District declares Sealth player ineligible
Seattle Times staff reporters
The investigation continues
Wednesday: Chief Sealth starter Valerie Cook was ruled ineligible to play in the state tournament because she and her family lied about her residency.
Today: Chief Sealth plays Burlington-Edison High School of Skagit County at 3:30 p.m. at the Tacoma Dome.
Up next: The Seattle School District is beginning a 30-day investigation into broader recruiting allegations against Chief Sealth.
Ultimately: The team could be forced to forfeit games in which Cook, a regular starter, played.
The Seattle School District ruled Wednesday that a senior starter on the Chief Sealth High School girls basketball team is ineligible for this year's state tournament because she and her family lied about where they lived.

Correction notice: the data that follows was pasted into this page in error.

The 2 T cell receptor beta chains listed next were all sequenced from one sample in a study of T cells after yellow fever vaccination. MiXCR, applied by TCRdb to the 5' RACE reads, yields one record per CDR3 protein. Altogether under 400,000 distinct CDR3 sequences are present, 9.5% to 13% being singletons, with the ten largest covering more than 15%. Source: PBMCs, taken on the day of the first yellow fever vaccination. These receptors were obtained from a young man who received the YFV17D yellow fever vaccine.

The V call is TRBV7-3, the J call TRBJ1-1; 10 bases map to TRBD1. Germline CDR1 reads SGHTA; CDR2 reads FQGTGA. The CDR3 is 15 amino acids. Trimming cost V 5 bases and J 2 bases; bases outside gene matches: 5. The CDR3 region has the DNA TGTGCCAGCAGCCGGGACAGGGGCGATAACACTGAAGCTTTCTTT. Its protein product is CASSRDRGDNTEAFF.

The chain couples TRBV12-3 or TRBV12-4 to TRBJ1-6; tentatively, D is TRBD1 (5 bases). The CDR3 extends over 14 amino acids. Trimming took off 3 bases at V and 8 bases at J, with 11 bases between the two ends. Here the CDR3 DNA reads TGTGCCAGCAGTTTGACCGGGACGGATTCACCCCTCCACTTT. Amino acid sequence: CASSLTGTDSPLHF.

The ruling raises the possibility that the defending Class 3A state champions will have to forfeit every game in which she played, although that determination almost certainly won't be made until after this year's tournament, which ends Saturday.
While the district did not identify the student in its ruling, Valerie Cook did not play in Chief Sealth's first-round win Wednesday against Lindbergh High School of Renton. Chief Sealth coach Ray Willis said Cook sat out for administrative reasons related to the district's investigation.
A four-page report released Wednesday by the school district concluded that the ineligible player (Cook) used the address of a friend who was "unrelated to [Cook] or her mother and who was not her legal guardian."
But Cook has lived with her mother outside the school district during the three years she has attended Chief Sealth, the report concluded. An online database lists a Federal Way address for Cook's mother, Dee Snow. And a man who answered the door there confirmed Snow lived at the residence.
Except in rare circumstances, a student may play athletics at a school only if the family lives in the school district or the student passes an eligibility hearing after transferring schools.
The district began its investigation after The Seattle Times, on Feb. 15, reported numerous recruiting violations by the coaching staff at undefeated and top-ranked Chief Sealth.